Always initialize in getter to wait for the last minute, instead of initializing everything all at once in the beginning
+/- Class methods start with + Instance methods start with -
==  compares bare pointers not values.
when you have class name you must have *, you cant get memory address
No optional parameters for methods: if you want it you need to declare a separate method.

BOOL getter=isChosen   you can rename getter from this default

Sending Messages
[object      message_details]     general sending messages to objects (method calls)
- (void) addCard:(Card *) card atTop:(Bool)atTop;      //addCard:atTop: is the name of the method       only used for properties


- (NSString *)description   is like toString
NSLog(@“array contents are %@”, myArray); //===  [myArray description]
- (id)copy; // creates immutable copy (freezes e.g. array)
- (id)mutableCopy; // creates mutable copy
NSString *suit;
@"10"   literal string
return [NSString stringWithFormat:@"%d%@", self.rank, self.suit]    //create string (instead of init alloc)
// %d means number, %@ means object
return [rankString stringByAppendingString:self.suit];
NSString *sentence = [words componentsJoinedByString:@" "];   // sentence is now: @"This is a test"
NSUInteger rank;
Many people like to use NSUInteger and NSInteger in public API and unsigned int and int inside implementation. But be careful, int is 32 bits, NSInteger might be 64 bits. If you have an NSInteger that is really big (i.e. > 32 bits worth) it could get truncated if you assign it to an int. Probably safer to use one or the other everywhere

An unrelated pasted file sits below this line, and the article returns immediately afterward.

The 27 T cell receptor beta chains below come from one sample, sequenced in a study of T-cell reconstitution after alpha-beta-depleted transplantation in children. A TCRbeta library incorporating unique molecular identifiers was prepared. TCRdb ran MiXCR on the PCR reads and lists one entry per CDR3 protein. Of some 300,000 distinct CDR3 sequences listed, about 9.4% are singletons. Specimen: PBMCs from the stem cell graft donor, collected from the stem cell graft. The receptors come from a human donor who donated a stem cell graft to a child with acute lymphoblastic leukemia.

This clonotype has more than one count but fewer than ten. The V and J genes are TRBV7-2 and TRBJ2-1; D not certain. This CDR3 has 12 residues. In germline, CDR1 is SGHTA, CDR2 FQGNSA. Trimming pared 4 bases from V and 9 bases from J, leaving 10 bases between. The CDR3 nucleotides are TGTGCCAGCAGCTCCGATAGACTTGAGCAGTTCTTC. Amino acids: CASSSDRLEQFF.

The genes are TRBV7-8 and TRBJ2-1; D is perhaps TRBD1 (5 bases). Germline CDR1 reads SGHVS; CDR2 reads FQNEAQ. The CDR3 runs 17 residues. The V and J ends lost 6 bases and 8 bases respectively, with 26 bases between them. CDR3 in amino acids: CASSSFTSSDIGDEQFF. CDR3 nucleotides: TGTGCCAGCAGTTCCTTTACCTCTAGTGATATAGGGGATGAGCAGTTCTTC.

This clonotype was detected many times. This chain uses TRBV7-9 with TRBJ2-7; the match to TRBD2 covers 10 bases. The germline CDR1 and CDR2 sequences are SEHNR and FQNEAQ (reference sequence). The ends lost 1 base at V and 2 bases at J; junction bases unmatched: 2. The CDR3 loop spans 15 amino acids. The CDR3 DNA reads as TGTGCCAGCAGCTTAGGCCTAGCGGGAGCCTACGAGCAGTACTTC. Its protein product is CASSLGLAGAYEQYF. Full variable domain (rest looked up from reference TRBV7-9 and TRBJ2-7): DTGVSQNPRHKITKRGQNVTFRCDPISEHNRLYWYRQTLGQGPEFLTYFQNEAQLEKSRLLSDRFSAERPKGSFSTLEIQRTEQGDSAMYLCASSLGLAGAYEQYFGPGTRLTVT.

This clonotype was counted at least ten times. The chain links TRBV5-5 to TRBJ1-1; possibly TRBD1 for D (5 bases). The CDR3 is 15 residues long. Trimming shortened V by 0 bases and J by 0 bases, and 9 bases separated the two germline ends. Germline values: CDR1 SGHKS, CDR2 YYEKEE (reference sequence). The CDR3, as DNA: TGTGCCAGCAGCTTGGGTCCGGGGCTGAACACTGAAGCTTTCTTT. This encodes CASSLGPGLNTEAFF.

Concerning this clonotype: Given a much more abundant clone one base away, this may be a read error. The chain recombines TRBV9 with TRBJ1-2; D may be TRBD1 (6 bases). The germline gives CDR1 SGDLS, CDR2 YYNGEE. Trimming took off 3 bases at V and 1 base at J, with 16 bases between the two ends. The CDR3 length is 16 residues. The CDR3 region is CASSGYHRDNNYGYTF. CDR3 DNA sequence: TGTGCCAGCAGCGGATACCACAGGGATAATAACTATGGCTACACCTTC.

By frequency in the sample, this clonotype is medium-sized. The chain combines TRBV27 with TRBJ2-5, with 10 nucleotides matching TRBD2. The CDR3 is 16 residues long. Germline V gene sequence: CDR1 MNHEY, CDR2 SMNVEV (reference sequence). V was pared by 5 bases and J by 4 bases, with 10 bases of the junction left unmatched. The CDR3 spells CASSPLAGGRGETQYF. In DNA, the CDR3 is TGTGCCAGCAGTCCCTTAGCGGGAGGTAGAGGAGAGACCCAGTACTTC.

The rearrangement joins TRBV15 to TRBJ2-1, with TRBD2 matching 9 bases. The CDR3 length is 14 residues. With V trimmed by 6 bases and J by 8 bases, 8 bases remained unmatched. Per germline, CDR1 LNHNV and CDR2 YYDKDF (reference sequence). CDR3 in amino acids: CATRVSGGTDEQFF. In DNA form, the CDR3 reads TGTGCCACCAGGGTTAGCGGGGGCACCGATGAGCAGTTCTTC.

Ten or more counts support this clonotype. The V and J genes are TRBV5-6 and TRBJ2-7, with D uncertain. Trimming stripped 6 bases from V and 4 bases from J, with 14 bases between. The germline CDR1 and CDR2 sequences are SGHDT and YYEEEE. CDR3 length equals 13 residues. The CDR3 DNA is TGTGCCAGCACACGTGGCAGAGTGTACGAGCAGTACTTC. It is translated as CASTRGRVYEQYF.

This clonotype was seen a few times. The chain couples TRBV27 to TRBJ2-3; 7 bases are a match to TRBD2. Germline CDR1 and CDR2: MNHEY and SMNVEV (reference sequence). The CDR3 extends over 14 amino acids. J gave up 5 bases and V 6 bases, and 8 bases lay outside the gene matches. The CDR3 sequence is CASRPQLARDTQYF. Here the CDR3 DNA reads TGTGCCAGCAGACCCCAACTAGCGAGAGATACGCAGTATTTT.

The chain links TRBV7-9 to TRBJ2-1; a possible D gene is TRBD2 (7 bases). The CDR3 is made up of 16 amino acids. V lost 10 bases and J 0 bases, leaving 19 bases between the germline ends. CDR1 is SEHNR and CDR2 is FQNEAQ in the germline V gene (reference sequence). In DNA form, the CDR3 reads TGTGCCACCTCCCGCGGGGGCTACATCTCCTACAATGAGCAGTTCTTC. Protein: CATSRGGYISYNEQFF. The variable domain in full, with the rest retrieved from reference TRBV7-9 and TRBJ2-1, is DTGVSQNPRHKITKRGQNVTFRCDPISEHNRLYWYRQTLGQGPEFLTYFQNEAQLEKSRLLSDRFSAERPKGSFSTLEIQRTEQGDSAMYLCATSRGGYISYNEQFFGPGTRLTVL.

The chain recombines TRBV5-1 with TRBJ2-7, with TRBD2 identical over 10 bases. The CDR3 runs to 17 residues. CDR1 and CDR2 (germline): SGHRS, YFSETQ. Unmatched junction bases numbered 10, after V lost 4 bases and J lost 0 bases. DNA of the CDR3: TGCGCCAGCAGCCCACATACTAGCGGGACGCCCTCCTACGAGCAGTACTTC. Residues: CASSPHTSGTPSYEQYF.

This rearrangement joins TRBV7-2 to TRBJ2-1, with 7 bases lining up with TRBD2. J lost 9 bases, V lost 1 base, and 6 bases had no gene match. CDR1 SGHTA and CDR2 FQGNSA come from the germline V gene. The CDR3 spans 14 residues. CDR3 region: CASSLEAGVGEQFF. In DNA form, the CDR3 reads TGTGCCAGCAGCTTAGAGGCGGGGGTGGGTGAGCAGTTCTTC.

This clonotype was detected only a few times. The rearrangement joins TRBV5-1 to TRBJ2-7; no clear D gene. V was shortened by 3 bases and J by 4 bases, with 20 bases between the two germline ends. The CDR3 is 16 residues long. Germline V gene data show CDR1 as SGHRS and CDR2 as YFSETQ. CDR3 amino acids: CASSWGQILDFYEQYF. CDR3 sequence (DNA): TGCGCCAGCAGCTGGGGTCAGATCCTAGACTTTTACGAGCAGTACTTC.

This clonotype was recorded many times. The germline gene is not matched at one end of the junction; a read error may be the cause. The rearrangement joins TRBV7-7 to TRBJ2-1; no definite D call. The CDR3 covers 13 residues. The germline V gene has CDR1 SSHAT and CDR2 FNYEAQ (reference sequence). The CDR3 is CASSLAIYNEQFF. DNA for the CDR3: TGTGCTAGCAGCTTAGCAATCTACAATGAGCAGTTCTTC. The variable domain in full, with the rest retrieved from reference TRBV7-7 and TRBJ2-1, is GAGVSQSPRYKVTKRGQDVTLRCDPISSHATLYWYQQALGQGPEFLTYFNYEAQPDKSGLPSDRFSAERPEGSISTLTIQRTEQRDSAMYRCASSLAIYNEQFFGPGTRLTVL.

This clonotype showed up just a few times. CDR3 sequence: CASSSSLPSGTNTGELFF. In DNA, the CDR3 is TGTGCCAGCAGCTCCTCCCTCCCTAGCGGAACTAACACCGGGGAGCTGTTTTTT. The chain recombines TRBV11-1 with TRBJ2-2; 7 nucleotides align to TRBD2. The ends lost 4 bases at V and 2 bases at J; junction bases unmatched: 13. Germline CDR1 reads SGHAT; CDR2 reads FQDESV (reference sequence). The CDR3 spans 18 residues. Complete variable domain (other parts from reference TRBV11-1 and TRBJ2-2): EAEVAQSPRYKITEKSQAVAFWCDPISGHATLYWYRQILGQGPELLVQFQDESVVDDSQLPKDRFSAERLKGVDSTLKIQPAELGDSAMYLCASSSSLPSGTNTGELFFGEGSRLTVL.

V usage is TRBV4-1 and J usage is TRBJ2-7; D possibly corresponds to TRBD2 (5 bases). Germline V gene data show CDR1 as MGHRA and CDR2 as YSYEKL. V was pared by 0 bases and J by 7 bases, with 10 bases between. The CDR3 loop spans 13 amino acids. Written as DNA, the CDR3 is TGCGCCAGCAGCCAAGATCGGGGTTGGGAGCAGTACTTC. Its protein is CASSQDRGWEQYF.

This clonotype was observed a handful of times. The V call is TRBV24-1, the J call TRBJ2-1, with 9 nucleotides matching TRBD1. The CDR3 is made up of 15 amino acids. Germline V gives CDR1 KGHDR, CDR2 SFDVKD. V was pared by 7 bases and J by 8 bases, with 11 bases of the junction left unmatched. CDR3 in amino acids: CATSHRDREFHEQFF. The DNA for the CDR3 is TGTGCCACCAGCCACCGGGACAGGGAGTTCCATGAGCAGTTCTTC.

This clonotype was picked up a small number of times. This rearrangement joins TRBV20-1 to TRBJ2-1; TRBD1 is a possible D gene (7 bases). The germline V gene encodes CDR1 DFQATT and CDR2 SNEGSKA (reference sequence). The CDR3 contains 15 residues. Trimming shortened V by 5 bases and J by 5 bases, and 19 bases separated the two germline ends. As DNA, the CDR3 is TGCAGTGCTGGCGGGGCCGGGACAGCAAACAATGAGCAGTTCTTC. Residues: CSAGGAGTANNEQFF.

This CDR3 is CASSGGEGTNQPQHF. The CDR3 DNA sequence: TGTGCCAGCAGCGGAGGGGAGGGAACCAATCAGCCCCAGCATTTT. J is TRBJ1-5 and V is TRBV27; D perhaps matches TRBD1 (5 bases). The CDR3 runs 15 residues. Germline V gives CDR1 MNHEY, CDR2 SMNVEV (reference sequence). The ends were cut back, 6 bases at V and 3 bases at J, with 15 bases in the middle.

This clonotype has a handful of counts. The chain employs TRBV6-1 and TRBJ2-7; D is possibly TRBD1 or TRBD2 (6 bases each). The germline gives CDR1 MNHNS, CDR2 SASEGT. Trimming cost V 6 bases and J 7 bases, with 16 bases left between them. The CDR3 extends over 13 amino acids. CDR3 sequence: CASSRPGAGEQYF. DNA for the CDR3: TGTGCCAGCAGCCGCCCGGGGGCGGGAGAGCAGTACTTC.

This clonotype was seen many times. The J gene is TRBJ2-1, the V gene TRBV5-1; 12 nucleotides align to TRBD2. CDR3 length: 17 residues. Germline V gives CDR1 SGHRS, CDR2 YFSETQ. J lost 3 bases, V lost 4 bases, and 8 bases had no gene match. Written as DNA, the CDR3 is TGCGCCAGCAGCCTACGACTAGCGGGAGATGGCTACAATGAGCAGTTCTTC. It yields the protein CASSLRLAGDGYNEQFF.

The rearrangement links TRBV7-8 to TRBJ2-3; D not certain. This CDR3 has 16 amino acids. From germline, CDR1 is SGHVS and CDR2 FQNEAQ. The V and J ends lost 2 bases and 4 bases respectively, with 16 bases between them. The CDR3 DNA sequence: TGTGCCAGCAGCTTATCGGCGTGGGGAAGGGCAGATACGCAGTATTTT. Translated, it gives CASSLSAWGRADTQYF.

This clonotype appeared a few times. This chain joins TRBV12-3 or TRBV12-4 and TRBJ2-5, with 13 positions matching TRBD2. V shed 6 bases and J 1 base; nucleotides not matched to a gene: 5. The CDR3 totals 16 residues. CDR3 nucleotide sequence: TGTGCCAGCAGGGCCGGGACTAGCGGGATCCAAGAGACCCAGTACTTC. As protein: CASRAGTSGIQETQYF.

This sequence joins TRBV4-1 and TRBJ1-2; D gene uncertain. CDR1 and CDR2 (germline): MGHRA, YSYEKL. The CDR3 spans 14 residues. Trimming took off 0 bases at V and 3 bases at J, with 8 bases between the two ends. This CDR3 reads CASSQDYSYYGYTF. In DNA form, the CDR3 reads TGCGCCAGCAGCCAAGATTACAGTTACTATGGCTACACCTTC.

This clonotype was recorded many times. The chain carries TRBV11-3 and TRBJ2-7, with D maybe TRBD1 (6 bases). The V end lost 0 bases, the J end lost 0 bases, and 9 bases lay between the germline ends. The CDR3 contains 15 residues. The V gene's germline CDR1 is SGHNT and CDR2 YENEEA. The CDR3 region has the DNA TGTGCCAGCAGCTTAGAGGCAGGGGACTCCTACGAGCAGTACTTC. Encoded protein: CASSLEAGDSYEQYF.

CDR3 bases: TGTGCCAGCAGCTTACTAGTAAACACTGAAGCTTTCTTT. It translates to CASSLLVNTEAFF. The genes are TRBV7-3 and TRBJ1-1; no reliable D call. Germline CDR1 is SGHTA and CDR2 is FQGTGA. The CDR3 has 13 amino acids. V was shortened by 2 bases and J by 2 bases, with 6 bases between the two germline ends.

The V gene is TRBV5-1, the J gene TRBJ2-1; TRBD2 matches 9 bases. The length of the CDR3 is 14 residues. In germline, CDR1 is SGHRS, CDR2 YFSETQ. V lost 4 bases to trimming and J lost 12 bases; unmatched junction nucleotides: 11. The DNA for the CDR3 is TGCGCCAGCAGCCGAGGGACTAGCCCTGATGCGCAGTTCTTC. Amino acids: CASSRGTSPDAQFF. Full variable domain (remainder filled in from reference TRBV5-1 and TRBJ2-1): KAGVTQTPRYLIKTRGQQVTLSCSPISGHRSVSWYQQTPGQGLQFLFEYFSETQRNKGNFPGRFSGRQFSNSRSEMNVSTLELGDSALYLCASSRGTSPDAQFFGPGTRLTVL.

NSArray *rankStrings = @[1, 2, 3]; // array    All objects in the array are held onto strongly.
[[NSArray alloc] initWithObjects:...]
+ (id)arrayWithObject:(id)anObject;
NSArray *words = [NSArray arrayWithObjects:@"This", @"is", @"a", @"test", nil];[index]   === [ objectAtIndexedSubscript:index]    // returns id. just a syntactic sugar for arrays. Arrayindex out of bound

- (id)lastObject;       - (id)firstObject;    // returns nil (doesn’t crash) if there are no objects in the array
- (NSArray *)sortedArrayUsingSelector:(SEL)aSelector;
- (void)makeObjectsPerformSelector:(SEL)aSelector withObject:(id)selectorArgument;
- (NSString *)componentsJoinedByString:(NSString *)separator;

adding nil to NSMutableArray willl crash

+ (id)arrayWithCapacity:(int)count;
+ (id)arrayWithCapacity:(NSUInteger)numItems; // numItems is a performance hint only
+ (id)array; // [NSMutableArray array] is just like [[NSMutableArray alloc] init]
- (void)addObject:(id)object; // to the end of the array (note id is the type!) - (void)insertObject:(id)object atIndex:(NSUInteger)index;
- (void)removeObjectAtIndex:(NSUInteger)index;

Implicitly generated getter/setters:
@synthesize contents=_contents;
@synthesize chosen = _chosen;
@synthesize matched = _matched;

- (* NSString) contents //getter name is the same as the property
return _contents

- (void) setcontents(NSString *) contents
_contents = contentts

- (Bool) isChosen
return _chosen

- (void) setChosen(Bool)chosen

- (Bool) isMatched
return _matched

- (void) setMatched(Bool)chosen
@import Foundation //import parent